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Publication numberUS20110111940 A1
Publication typeApplication
Application numberUS 13/003,088
PCT numberPCT/US2009/050097
Publication date12 May 2011
Filing date9 Jul 2009
Priority date9 Jul 2008
Also published asEP2321120A2, WO2010006165A2, WO2010006165A3
Publication number003088, 13003088, PCT/2009/50097, PCT/US/2009/050097, PCT/US/2009/50097, PCT/US/9/050097, PCT/US/9/50097, PCT/US2009/050097, PCT/US2009/50097, PCT/US2009050097, PCT/US200950097, PCT/US9/050097, PCT/US9/50097, PCT/US9050097, PCT/US950097, US 2011/0111940 A1, US 2011/111940 A1, US 20110111940 A1, US 20110111940A1, US 2011111940 A1, US 2011111940A1, US-A1-20110111940, US-A1-2011111940, US2011/0111940A1, US2011/111940A1, US20110111940 A1, US20110111940A1, US2011111940 A1, US2011111940A1
InventorsDaniel L. Carlson
Original AssigneeRanpak Corp.
Export CitationBiBTeX, EndNote, RefMan
External Links: USPTO, USPTO Assignment, Espacenet
Dunnage conversion with yield-enhanced paper
US 20110111940 A1
Abstract
A method of converting a sheet stock material into a relatively less dense dunnage product includes the step of supplying the sheet stock material to a conversion mechanism for converting the sheet stock material into the dunnage product by permanently deforming the sheet stock material into a nonplanar configuration to provide the dunnage product with a density less than the density of the stock material from which it is formed. The sheet stock material comprises one or more plies of paper having a caliper no less than about 3.5 points (about 0.089 millimeter) or a bulk caliper no less than about 3.4 points (about 0.086 millimeter) for a basis weight no greater than about 32 pounds (about 86 grams per square meter) and when a moisture content is no greater than about 10%.
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Claims(7)
1. A method of converting a sheet stock material into a relatively less dense dunnage product, comprising the step of supplying the sheet stock material to a conversion mechanism for converting the sheet stock material into the dunnage product by permanently deforming the sheet stock material into a nonplanar configuration to provide the dunnage product with a density less than the density of the stock material from which it is formed, wherein the sheet stock material comprises one or more plies of paper having a caliper no less than about 3.5 points (about 0.089 millimeter) or a bulk caliper no less than about 3.4 points (about 0.086 millimeter) for a basis weight no greater than about 32 pounds (about 86 grams per square meter) and when a moisture content is no greater than about 10%.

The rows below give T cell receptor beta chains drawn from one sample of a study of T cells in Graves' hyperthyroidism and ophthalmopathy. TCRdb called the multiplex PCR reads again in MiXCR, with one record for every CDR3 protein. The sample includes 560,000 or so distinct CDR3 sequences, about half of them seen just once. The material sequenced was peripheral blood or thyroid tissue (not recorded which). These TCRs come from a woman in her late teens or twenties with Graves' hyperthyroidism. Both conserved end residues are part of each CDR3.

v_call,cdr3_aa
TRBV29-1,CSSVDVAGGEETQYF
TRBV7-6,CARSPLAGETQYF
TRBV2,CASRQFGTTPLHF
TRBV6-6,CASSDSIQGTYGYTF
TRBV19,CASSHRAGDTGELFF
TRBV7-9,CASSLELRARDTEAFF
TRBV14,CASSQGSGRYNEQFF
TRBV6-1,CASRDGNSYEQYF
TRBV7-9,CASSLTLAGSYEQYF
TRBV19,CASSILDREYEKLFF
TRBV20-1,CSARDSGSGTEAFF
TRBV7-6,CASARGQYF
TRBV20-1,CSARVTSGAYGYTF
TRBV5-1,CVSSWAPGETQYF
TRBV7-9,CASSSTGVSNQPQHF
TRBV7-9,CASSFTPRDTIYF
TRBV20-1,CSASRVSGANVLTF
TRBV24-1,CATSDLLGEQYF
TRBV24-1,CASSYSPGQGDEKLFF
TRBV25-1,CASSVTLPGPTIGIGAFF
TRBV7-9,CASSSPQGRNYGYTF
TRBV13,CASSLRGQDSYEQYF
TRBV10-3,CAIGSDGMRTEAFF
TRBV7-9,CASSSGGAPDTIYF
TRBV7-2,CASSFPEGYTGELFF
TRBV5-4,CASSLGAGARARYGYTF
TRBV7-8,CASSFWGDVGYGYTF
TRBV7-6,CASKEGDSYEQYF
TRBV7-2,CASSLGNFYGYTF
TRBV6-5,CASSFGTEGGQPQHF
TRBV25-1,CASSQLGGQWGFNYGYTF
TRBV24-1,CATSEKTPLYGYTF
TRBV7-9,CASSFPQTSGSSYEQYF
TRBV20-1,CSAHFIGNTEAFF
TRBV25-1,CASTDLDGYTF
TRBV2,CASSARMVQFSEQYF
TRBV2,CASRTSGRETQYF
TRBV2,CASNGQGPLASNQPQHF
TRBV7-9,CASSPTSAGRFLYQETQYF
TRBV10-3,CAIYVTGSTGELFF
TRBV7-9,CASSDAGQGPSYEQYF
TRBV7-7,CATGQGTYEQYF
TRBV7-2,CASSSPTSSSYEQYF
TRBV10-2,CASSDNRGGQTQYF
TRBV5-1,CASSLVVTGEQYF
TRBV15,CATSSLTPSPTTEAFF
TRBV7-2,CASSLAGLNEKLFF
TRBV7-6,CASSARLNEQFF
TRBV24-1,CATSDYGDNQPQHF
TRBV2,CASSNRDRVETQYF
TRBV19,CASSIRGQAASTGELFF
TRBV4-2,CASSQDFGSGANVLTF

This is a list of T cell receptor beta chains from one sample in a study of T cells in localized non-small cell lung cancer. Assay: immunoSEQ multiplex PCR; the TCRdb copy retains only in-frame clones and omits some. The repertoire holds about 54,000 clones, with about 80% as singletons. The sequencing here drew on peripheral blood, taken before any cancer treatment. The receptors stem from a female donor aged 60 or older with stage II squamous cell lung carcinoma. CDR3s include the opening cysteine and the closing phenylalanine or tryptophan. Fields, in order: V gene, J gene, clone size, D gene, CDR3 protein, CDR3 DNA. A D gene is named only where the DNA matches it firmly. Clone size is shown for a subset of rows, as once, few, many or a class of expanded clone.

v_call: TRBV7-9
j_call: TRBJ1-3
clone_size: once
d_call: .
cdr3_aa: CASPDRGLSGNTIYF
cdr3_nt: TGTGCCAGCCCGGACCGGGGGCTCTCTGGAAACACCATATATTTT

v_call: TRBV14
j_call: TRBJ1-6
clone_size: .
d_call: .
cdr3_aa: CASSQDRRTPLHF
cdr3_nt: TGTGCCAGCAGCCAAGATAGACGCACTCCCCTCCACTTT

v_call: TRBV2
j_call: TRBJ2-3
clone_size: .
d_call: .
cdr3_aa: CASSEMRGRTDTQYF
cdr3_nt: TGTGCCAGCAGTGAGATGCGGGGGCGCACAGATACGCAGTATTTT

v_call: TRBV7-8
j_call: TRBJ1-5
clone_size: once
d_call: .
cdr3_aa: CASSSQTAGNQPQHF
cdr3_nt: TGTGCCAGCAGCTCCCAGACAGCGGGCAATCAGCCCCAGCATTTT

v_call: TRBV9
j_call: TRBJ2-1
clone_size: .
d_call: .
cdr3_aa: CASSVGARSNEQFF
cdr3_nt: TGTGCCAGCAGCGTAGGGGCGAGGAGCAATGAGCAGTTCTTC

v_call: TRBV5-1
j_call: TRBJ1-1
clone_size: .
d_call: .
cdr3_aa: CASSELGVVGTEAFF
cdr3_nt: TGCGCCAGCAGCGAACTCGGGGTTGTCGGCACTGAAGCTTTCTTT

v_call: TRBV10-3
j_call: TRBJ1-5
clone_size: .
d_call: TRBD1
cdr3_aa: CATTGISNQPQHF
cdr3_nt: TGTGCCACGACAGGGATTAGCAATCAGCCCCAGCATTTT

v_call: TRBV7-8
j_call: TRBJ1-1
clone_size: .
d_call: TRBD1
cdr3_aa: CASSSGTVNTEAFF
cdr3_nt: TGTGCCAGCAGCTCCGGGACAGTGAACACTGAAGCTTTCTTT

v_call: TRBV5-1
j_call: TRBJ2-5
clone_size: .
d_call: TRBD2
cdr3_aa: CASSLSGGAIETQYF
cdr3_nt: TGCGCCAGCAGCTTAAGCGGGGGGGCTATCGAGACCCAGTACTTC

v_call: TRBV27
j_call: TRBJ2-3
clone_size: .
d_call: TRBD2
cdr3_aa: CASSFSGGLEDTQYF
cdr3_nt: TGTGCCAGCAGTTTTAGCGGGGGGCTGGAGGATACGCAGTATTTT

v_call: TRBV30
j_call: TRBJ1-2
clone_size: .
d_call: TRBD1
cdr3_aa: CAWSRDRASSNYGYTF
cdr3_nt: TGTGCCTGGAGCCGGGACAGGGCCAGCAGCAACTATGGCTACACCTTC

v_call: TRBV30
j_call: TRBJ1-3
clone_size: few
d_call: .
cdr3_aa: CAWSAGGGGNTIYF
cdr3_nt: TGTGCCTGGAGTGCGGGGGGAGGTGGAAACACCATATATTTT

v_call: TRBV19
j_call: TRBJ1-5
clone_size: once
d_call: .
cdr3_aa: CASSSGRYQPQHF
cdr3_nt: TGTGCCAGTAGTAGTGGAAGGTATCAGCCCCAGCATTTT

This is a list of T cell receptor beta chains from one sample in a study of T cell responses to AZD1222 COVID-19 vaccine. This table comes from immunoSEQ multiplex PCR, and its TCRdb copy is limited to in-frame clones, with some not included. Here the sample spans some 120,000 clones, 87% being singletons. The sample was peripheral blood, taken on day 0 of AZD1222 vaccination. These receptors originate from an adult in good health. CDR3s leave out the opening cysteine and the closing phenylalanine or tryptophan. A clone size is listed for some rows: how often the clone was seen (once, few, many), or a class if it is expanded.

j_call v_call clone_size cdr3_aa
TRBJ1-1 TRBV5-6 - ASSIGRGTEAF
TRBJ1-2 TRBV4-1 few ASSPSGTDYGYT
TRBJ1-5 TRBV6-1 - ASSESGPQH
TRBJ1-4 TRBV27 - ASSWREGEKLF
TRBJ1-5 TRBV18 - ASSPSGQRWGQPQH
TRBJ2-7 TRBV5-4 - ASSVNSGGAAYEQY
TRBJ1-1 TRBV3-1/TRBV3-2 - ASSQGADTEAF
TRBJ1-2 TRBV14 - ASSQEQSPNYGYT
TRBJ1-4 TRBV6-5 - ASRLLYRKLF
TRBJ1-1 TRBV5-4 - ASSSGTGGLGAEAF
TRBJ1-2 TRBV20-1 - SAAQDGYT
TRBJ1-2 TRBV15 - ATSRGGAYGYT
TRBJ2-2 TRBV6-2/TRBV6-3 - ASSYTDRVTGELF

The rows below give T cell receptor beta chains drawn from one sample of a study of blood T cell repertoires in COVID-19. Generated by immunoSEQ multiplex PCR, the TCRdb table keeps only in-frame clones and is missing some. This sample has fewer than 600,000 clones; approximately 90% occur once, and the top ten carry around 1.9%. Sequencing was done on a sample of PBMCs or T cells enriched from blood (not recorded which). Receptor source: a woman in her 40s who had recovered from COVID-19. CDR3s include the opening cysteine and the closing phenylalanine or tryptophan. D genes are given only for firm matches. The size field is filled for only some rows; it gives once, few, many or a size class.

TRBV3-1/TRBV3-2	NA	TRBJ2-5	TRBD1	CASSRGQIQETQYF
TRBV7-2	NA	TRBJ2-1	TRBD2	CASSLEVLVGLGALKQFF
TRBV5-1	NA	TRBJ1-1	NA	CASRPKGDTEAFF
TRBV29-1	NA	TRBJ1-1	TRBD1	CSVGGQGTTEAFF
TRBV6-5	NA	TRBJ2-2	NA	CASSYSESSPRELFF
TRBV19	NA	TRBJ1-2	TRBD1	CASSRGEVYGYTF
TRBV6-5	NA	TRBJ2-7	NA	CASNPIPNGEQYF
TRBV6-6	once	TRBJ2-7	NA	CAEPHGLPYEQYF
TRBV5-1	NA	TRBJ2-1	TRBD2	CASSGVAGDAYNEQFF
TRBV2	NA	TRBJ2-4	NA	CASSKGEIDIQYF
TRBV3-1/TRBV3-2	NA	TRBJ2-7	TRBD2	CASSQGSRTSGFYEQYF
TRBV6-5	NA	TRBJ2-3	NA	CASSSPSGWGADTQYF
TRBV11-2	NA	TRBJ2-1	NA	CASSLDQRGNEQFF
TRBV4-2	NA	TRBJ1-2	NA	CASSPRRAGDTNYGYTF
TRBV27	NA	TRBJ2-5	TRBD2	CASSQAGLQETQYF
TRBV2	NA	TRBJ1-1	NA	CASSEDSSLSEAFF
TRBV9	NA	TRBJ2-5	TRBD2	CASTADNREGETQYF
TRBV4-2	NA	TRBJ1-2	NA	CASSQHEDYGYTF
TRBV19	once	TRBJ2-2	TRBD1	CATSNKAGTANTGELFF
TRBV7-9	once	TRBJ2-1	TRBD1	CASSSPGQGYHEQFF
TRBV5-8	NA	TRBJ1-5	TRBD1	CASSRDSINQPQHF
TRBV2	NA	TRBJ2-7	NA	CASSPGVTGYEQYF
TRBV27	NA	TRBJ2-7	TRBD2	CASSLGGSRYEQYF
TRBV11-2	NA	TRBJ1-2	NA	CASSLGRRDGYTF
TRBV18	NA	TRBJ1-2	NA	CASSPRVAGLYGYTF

2. A method as set forth in claim 1, wherein the sheet stock material comprises a plurality of superimposed plies of kraft paper, at least two plies having a caliper no less than 3.5 points or a bulk caliper no less than 4.0 points for a basis weight no greater than 32 pounds and when a moisture content is no greater than 10%.
3. A method as set forth in claim 1, comprising severing the converted sheet stock material into sections.
4. A method as set forth in claim 1, wherein the sheet stock material includes at least one ply of a non-calendared paper.
5. A sheet stock material for use with a conversion machine that converts the sheet stock material into a dunnage product, the sheet stock material comprising a plurality of superimposed plies of kraft paper having a caliper no less than about 3.5 points or a bulk caliper no less than about 4.0 points for a basis weight no greater than 32 pounds and when a moisture content is no greater than about 10%.
6. A sheet stock material for use with a conversion machine that converts the sheet stock material into a dunnage product, the sheet stock material comprising a plurality of superimposed plies of kraft paper that was subjected to a flash drying process when it was made.
7. A sheet stock material for use in a conversion machine that converts the sheet stock material into a dunnage product, the sheet stock material comprising a plurality of superimposed plies of a puffed paper provided by Bear Lake Fibre, LLC of Niles, Mich., U.S.
Description
  • [0001]
    This application claims the benefit of U.S. Provisional Patent Application No. 61/079,408, filed Jul. 9, 2008, which is incorporated herein by reference.
  • FIELD OF THE INVENTION
  • [0002]
    The present invention is related to conversion of a sheet stock material into a relatively lower density dunnage product, and more particularly to a method of converting a paper into a relatively less dense dunnage product, and an exemplary paper for conversion.